“It is so generous,” said Mr. Long, 67, who is the Garden’s chief executive officer. “It’s a little embarrassing actually but it’s good for the garden and that’s all I care about it.”
The fund was launched last September with a $5 million challenge by LuEsther T. Mertz Charitable Trust. The Leon Levy Foundation gave $5.6 million. Roughly a dozen individual donations brought the fund to its total of $28 million, making it the second largest gift the Garden has ever received. A decade ago it received a $100 million bequeath.
“I know of very few institutions where the Board would come forward to honor the CEO in this way—we are all delighted to do this,” Shelby White, a vice chairman of the board and Trustee of the Leon Levy Foundation, said in a statement…”
LLNPP Achieves Trip Advisor Excellence Award
Bahamas National Parks Awarded Certificates of Excellence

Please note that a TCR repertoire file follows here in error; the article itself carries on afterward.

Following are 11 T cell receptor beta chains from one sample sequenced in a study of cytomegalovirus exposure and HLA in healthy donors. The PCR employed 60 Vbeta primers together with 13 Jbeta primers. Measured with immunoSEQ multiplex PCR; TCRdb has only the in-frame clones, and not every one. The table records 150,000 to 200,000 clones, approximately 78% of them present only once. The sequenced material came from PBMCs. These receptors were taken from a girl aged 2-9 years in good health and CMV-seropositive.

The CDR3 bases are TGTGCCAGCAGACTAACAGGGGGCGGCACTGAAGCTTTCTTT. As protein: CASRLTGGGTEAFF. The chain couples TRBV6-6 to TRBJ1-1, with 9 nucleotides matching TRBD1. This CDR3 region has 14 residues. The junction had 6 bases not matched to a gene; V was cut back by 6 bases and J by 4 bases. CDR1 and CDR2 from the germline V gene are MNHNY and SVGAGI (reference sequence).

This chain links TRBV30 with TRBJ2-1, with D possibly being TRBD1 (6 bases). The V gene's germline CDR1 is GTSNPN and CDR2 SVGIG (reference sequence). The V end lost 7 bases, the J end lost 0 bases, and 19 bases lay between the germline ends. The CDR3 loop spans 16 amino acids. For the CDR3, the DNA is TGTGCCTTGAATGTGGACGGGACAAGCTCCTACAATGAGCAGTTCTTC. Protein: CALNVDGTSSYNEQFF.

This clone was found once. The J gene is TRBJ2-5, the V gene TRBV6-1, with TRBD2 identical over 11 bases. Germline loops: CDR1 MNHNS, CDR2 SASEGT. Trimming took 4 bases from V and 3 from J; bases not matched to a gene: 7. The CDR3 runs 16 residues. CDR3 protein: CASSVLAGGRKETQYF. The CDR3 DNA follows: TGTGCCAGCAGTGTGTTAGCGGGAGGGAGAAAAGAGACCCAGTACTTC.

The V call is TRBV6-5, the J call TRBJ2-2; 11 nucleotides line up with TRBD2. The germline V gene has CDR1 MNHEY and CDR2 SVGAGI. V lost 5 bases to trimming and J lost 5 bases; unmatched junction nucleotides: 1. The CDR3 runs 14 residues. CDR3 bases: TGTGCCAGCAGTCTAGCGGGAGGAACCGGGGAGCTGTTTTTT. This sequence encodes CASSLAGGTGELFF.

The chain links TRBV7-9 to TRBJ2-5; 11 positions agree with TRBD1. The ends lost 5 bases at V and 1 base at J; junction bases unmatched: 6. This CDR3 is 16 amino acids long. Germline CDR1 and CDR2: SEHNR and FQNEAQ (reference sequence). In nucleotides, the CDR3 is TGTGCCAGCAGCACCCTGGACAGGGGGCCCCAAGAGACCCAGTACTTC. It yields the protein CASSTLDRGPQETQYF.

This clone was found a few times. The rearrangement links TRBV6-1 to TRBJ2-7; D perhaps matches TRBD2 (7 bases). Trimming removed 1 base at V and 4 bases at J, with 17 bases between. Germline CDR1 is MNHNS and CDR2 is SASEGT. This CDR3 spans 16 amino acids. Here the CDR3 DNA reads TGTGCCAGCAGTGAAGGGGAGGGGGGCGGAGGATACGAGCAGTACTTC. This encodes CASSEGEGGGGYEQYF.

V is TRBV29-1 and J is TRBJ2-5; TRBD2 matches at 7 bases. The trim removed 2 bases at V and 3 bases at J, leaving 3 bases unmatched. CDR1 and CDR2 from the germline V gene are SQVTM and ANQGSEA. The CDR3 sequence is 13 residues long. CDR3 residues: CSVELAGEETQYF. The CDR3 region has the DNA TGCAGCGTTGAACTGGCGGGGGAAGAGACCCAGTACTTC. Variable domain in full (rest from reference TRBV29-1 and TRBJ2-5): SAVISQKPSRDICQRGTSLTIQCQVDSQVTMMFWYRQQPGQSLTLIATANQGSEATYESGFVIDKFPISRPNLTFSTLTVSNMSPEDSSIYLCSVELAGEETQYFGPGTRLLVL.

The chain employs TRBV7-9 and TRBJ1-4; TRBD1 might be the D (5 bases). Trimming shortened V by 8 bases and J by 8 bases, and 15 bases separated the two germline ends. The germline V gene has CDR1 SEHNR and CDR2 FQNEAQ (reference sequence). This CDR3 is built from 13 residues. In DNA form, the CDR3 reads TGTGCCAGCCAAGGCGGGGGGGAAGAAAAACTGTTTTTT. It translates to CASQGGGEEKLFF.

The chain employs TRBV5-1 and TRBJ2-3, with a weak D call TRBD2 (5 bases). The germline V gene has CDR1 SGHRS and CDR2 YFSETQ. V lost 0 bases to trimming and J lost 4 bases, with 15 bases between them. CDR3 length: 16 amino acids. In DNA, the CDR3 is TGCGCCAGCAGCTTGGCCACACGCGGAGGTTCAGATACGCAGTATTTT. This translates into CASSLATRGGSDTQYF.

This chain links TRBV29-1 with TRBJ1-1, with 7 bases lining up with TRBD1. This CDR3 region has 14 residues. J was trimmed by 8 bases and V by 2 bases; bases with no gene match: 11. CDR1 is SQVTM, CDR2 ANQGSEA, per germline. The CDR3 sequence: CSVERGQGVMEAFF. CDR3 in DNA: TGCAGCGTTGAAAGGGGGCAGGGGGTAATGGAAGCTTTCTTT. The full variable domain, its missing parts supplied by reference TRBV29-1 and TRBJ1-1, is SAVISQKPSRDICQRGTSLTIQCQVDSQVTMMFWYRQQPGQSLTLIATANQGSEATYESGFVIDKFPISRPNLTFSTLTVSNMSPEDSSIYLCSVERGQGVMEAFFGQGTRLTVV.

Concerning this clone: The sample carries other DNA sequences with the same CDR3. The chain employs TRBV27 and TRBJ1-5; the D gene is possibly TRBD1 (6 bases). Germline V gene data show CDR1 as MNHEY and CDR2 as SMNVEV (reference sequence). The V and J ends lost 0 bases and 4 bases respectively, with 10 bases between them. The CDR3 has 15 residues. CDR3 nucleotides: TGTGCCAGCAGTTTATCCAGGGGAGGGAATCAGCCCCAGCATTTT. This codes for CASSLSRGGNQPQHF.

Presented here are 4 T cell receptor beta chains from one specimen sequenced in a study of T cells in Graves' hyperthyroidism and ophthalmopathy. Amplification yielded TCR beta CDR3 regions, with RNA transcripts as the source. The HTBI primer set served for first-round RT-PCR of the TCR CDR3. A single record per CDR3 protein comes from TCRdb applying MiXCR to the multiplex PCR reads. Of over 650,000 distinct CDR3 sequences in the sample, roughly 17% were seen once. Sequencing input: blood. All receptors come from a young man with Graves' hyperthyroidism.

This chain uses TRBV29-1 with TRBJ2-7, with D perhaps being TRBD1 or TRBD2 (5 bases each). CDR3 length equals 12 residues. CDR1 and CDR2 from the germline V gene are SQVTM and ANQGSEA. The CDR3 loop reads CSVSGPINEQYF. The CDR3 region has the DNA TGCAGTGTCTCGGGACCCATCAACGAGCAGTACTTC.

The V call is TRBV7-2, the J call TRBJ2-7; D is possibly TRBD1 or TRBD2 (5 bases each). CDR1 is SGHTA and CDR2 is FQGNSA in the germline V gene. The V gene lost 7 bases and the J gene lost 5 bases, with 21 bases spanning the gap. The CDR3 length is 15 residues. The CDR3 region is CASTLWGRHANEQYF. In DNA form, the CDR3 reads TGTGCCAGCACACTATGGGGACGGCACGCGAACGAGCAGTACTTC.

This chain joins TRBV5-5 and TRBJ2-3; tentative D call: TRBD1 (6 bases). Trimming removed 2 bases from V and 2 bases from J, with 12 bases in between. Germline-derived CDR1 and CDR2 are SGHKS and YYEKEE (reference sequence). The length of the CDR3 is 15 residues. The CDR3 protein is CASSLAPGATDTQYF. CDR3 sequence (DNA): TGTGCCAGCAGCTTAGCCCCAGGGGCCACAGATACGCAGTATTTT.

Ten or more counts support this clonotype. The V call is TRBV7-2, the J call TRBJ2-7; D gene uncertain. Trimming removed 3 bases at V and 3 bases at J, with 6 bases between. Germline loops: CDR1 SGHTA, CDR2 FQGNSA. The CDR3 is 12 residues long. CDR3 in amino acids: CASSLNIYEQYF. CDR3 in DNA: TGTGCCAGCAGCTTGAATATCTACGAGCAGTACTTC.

The Bahamas Weekly, Jun 2, 2014
“Eleuthera & Grand Bahama, Bahamas – The Leon Levy Native Plant Preserve, Lucayan National Park and Peterson Cay National Park were all awarded TripAdvisor Excellence awards this month. These national treasures are part of the 27 National Park & Protected Area system managed and cared for by the Bahamas National Trust (BNT). ‘The Levy Preserve staff are elated to receive TripAdvisor’s Certificate of Excellence award for 2014!’ said Mark Daniels, Levy Preserve Manager. The Preserve is a unique space that allows guests to enjoy the beauty of our native plants in the setting of our diverse Bahamian forest. We are extremely happy with the positive feedback from our guests, and will continue to maintain the standard that The Preserve represents. I encourage all past guests to plan a return visit to experience our newly added Freshwater Wetland, Lath House and Edible History Garden!’…”
The Leon Levy Neuroscience Fellowship Program Jump-Starts the Careers of Promising Young Researchers
News & Views, March/April 2014